They’re called ‘pitchers’ for a reason …

With Interleague play having returned this weekend, we are faced with enduring one of the more difficult things to watch: American League pitchers attempting to hit. Perhaps it’s more entertaining than anything. I mean, AL hurlers will seek bare-bones advice from their teammates on hitting this weekend, while likely borrowing a bat that ‘feels the best’. It doesn’t matter — the result will be the same.

The Toronto Blue Jays were fortunate to go 20 years (1977-97) before having to send a pitcher to the plate. But, with the introduction of Interleague play in ’97, that would all change. Woody Williams made history on June 13 of that season, as the Blue Jays played their first ever Interleague contest against the Philadelphia Phillies — a rematch of the 1993 World Series. Williams became the first Blue Jay pitcher to bat in a regular season game, promptly striking out against Philly starter Curt Schilling in the third inning. However, in the fifth, Williams defied all odds and smacked a single off Schilling for the first ever base hit by a Toronto pitcher. All of a sudden, Blue Jay hurlers were hitting .500.

It hasn’t been pretty since.

Entering the 2007 campaign, Blue Jay pitchers had posted the following totals: .099/.121/.139. That’s 20 hits in 202 at-bats, while drawing five walks and striking out a total of 76 times. Overall, the 2003 season was the one most enjoyed by Toronto hurlers, as they combined to post an ‘impressive’ .214 average (6-for-28 with five runs scored). The highlight of the Interleague season that year came when left-hander Mark Hendrickson became the first and only Blue Jay pitcher to hit a home run, accomplishing the feat against the Montreal Expos on June 21. Unfortunately, the success didn’t carry over to the following two seasons, as the Toronto staff went a combined 0-for-38 in 2004 and 2005.

It’s important to note, of course, that the introduction of Interleague play wasn’t the first time that Blue Jays pitchers had been forced to take their turn in the batter’s box. No, that came during the team’s World Series championship seasons in 1992 and 1993. Against the Atlanta Braves in ’92, starters David Cone (2-for-4, RBI), Jimmy Key (0-for-1) and Jack Morris (0-for-2) combined to go 2-for-7 in the Series. Meanwhile, six Blue Jay pitchers together went 1-for-8 in the ’93 Series against the Phillies.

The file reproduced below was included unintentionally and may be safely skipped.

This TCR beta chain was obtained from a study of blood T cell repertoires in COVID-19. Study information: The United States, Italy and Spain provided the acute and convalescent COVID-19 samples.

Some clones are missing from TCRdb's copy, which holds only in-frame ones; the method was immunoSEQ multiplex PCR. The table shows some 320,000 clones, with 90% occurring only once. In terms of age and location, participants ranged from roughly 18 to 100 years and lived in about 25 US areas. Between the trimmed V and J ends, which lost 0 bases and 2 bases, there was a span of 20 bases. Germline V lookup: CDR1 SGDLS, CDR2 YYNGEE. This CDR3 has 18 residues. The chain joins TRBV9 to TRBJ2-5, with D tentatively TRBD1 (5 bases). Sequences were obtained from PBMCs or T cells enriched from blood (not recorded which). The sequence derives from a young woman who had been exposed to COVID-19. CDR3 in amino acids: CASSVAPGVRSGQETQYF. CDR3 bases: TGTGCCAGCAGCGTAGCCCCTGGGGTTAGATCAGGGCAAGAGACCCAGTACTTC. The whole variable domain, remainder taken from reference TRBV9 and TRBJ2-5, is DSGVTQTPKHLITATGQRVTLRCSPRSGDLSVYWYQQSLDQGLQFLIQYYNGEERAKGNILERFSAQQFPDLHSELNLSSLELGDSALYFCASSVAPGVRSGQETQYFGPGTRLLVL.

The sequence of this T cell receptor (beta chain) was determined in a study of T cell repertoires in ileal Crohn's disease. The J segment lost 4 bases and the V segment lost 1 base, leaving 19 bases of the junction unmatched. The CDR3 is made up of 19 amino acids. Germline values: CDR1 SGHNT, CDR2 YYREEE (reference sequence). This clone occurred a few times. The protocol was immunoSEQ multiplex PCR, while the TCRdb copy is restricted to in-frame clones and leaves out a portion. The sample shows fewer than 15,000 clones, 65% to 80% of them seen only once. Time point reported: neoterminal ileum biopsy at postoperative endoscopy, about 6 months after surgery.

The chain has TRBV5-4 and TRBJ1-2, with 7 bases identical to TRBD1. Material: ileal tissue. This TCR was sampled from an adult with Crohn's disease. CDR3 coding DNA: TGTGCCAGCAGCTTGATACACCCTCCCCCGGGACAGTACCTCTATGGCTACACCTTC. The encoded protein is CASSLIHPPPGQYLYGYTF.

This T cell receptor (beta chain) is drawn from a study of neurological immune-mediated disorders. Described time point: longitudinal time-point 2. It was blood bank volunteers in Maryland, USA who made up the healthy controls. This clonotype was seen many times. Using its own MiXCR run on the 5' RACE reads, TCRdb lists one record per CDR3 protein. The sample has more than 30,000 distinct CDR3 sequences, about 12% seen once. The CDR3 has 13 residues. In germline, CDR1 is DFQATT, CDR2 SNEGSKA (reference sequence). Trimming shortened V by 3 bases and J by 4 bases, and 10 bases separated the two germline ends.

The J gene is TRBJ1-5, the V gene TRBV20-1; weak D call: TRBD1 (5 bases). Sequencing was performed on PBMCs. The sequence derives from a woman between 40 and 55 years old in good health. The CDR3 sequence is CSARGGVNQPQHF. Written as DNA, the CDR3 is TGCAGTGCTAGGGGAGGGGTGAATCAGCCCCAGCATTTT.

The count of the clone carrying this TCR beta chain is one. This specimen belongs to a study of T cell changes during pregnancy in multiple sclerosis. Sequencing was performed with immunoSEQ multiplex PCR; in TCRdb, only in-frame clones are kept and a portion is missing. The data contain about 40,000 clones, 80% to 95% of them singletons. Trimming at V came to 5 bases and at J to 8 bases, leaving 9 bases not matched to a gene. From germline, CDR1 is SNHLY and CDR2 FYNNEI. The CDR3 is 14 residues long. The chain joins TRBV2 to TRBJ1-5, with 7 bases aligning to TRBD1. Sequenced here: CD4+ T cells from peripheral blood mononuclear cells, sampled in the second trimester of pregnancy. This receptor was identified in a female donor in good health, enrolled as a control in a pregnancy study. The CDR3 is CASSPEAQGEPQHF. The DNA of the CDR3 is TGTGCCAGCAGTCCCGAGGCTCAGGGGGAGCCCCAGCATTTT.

Todd_stottlemyre_autographWhile we tip our cap to Hendrickson for homering against the Expos, we can’t deny the fact that, among pitchers, Todd Stottlemyre produced the greatest offensive moment in Blue Jay history. After all, it truly was offensive. Ironically, Stottlemyre never recorded an official at-bat in a Blue Jay uniform — though he did manage to draw a bases on balls in Game 4 of the ’93 Series. That set up one of the most comedic moments in World Series history. Following a single by Roberto Alomar, Stottlemyre made the unfortunate decision to try and go first-to-third. If that decision was poor, however, the one to slide head-first — jacket and all — was even worse. The result of Stottlemyre’s infamous ‘belly-flop’ was a nice gash on the pitcher’s chin, as well as enough material for his teammates to rib him for years to come.

Dustin McGowan gets the first two at-bats by a Blue Jay pitcher this season, going 0-for-2 with a strikeout … Unfortunately, the right-hander also surrenders a five-spot to the Phillies in the fifth, resulting in a 5-3 Toronto loss … Aaron Hill delivers his seventh home run of the season, a two-run shot in the seventh. Though his average has dipped to .279, the 25-year-old Hill is still displaying his newfound power stroke. In fact, a quarter of the way through the season, he is on pace to hit 27-28 home runs and drive in 98-100 runs. Both would set new franchise marks for a second baseman (Roberto Alomar had 17 HR and 93 RBIs in 1993) … Marcum-Moyer Saturday night …

2 Responses to “They’re called ‘pitchers’ for a reason …”

  1. Says:

    Your articles are so good, there’s little I have to add. Just wanted to give you kudos – I always love hearing about the Jays golden years, and reminded of players like Alomar and Fernandez.

  2. Todd Says:

    Thanks for the kind words. Here’s hoping the Jays bring us some more good memories real soon!

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